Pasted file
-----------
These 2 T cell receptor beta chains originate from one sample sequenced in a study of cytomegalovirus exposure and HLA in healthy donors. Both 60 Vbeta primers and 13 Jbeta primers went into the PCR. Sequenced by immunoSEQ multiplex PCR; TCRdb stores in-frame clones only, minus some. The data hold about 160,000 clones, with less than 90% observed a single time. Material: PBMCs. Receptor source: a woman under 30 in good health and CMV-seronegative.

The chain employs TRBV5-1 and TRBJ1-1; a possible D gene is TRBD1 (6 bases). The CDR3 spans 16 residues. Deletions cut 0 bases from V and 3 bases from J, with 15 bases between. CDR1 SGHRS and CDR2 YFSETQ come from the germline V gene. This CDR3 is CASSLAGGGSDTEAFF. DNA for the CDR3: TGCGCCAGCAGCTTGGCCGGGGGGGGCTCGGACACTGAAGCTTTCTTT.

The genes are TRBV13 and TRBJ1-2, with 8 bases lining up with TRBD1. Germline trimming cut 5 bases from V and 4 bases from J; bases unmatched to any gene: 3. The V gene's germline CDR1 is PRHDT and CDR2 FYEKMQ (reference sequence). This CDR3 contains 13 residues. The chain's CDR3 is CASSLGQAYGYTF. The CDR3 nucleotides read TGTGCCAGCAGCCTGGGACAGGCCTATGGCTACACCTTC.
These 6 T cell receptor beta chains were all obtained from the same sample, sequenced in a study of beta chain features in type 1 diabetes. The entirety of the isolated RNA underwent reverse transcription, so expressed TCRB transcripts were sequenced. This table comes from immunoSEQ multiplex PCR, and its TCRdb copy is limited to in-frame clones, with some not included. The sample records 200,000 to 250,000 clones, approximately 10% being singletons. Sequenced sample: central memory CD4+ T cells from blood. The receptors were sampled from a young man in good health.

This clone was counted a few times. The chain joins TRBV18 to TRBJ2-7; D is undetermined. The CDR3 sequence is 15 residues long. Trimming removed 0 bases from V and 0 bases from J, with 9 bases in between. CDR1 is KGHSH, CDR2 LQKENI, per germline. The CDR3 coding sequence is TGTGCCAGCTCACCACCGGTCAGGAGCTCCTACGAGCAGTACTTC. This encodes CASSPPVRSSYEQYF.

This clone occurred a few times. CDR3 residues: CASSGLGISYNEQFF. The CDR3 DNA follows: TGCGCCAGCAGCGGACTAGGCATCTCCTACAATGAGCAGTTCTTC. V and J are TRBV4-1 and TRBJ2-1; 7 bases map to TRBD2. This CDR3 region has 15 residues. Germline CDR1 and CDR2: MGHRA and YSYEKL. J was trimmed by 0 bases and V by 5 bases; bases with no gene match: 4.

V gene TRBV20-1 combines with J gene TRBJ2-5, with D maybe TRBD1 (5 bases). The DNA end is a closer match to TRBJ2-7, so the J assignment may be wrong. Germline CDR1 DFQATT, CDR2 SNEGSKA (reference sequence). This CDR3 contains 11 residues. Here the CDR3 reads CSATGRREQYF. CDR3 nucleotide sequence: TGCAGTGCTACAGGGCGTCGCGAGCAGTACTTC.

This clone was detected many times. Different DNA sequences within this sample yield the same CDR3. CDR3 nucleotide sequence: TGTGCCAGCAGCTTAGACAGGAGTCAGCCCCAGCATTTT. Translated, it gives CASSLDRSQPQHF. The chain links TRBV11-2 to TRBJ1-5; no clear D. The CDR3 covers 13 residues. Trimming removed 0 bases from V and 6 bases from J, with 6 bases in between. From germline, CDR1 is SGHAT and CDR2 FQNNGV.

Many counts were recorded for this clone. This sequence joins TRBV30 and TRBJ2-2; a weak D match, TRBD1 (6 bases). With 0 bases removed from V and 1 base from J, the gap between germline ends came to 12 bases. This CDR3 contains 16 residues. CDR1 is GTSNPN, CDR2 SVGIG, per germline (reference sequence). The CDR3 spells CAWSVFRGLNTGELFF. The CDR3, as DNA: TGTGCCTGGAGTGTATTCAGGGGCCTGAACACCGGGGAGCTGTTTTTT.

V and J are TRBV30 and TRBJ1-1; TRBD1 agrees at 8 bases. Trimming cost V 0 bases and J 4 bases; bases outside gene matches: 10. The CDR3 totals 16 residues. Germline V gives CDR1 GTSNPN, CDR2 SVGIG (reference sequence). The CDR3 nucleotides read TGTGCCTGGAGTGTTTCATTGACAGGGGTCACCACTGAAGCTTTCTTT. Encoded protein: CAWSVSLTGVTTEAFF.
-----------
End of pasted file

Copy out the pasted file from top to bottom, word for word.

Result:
These 2 T cell receptor beta chains originate from one sample sequenced in a study of cytomegalovirus exposure and HLA in healthy donors. Both 60 Vbeta primers and 13 Jbeta primers went into the PCR. Sequenced by immunoSEQ multiplex PCR; TCRdb stores in-frame clones only, minus some. The data hold about 160,000 clones, with less than 90% observed a single time. Material: PBMCs. Receptor source: a woman under 30 in good health and CMV-seronegative.

The chain employs TRBV5-1 and TRBJ1-1; a possible D gene is TRBD1 (6 bases). The CDR3 spans 16 residues. Deletions cut 0 bases from V and 3 bases from J, with 15 bases between. CDR1 SGHRS and CDR2 YFSETQ come from the germline V gene. This CDR3 is CASSLAGGGSDTEAFF. DNA for the CDR3: TGCGCCAGCAGCTTGGCCGGGGGGGGCTCGGACACTGAAGCTTTCTTT.

The genes are TRBV13 and TRBJ1-2, with 8 bases lining up with TRBD1. Germline trimming cut 5 bases from V and 4 bases from J; bases unmatched to any gene: 3. The V gene's germline CDR1 is PRHDT and CDR2 FYEKMQ (reference sequence). This CDR3 contains 13 residues. The chain's CDR3 is CASSLGQAYGYTF. The CDR3 nucleotides read TGTGCCAGCAGCCTGGGACAGGCCTATGGCTACACCTTC.
These 6 T cell receptor beta chains were all obtained from the same sample, sequenced in a study of beta chain features in type 1 diabetes. The entirety of the isolated RNA underwent reverse transcription, so expressed TCRB transcripts were sequenced. This table comes from immunoSEQ multiplex PCR, and its TCRdb copy is limited to in-frame clones, with some not included. The sample records 200,000 to 250,000 clones, approximately 10% being singletons. Sequenced sample: central memory CD4+ T cells from blood. The receptors were sampled from a young man in good health.

This clone was counted a few times. The chain joins TRBV18 to TRBJ2-7; D is undetermined. The CDR3 sequence is 15 residues long. Trimming removed 0 bases from V and 0 bases from J, with 9 bases in between. CDR1 is KGHSH, CDR2 LQKENI, per germline. The CDR3 coding sequence is TGTGCCAGCTCACCACCGGTCAGGAGCTCCTACGAGCAGTACTTC. This encodes CASSPPVRSSYEQYF.

This clone occurred a few times. CDR3 residues: CASSGLGISYNEQFF. The CDR3 DNA follows: TGCGCCAGCAGCGGACTAGGCATCTCCTACAATGAGCAGTTCTTC. V and J are TRBV4-1 and TRBJ2-1; 7 bases map to TRBD2. This CDR3 region has 15 residues. Germline CDR1 and CDR2: MGHRA and YSYEKL. J was trimmed by 0 bases and V by 5 bases; bases with no gene match: 4.

V gene TRBV20-1 combines with J gene TRBJ2-5, with D maybe TRBD1 (5 bases). The DNA end is a closer match to TRBJ2-7, so the J assignment may be wrong. Germline CDR1 DFQATT, CDR2 SNEGSKA (reference sequence). This CDR3 contains 11 residues. Here the CDR3 reads CSATGRREQYF. CDR3 nucleotide sequence: TGCAGTGCTACAGGGCGTCGCGAGCAGTACTTC.

This clone was detected many times. Different DNA sequences within this sample yield the same CDR3. CDR3 nucleotide sequence: TGTGCCAGCAGCTTAGACAGGAGTCAGCCCCAGCATTTT. Translated, it gives CASSLDRSQPQHF. The chain links TRBV11-2 to TRBJ1-5; no clear D. The CDR3 covers 13 residues. Trimming removed 0 bases from V and 6 bases from J, with 6 bases in between. From germline, CDR1 is SGHAT and CDR2 FQNNGV.

Many counts were recorded for this clone. This sequence joins TRBV30 and TRBJ2-2; a weak D match, TRBD1 (6 bases). With 0 bases removed from V and 1 base from J, the gap between germline ends came to 12 bases. This CDR3 contains 16 residues. CDR1 is GTSNPN, CDR2 SVGIG, per germline (reference sequence). The CDR3 spells CAWSVFRGLNTGELFF. The CDR3, as DNA: TGTGCCTGGAGTGTATTCAGGGGCCTGAACACCGGGGAGCTGTTTTTT.

V and J are TRBV30 and TRBJ1-1; TRBD1 agrees at 8 bases. Trimming cost V 0 bases and J 4 bases; bases outside gene matches: 10. The CDR3 totals 16 residues. Germline V gives CDR1 GTSNPN, CDR2 SVGIG (reference sequence). The CDR3 nucleotides read TGTGCCTGGAGTGTTTCATTGACAGGGGTCACCACTGAAGCTTTCTTT. Encoded protein: CAWSVSLTGVTTEAFF.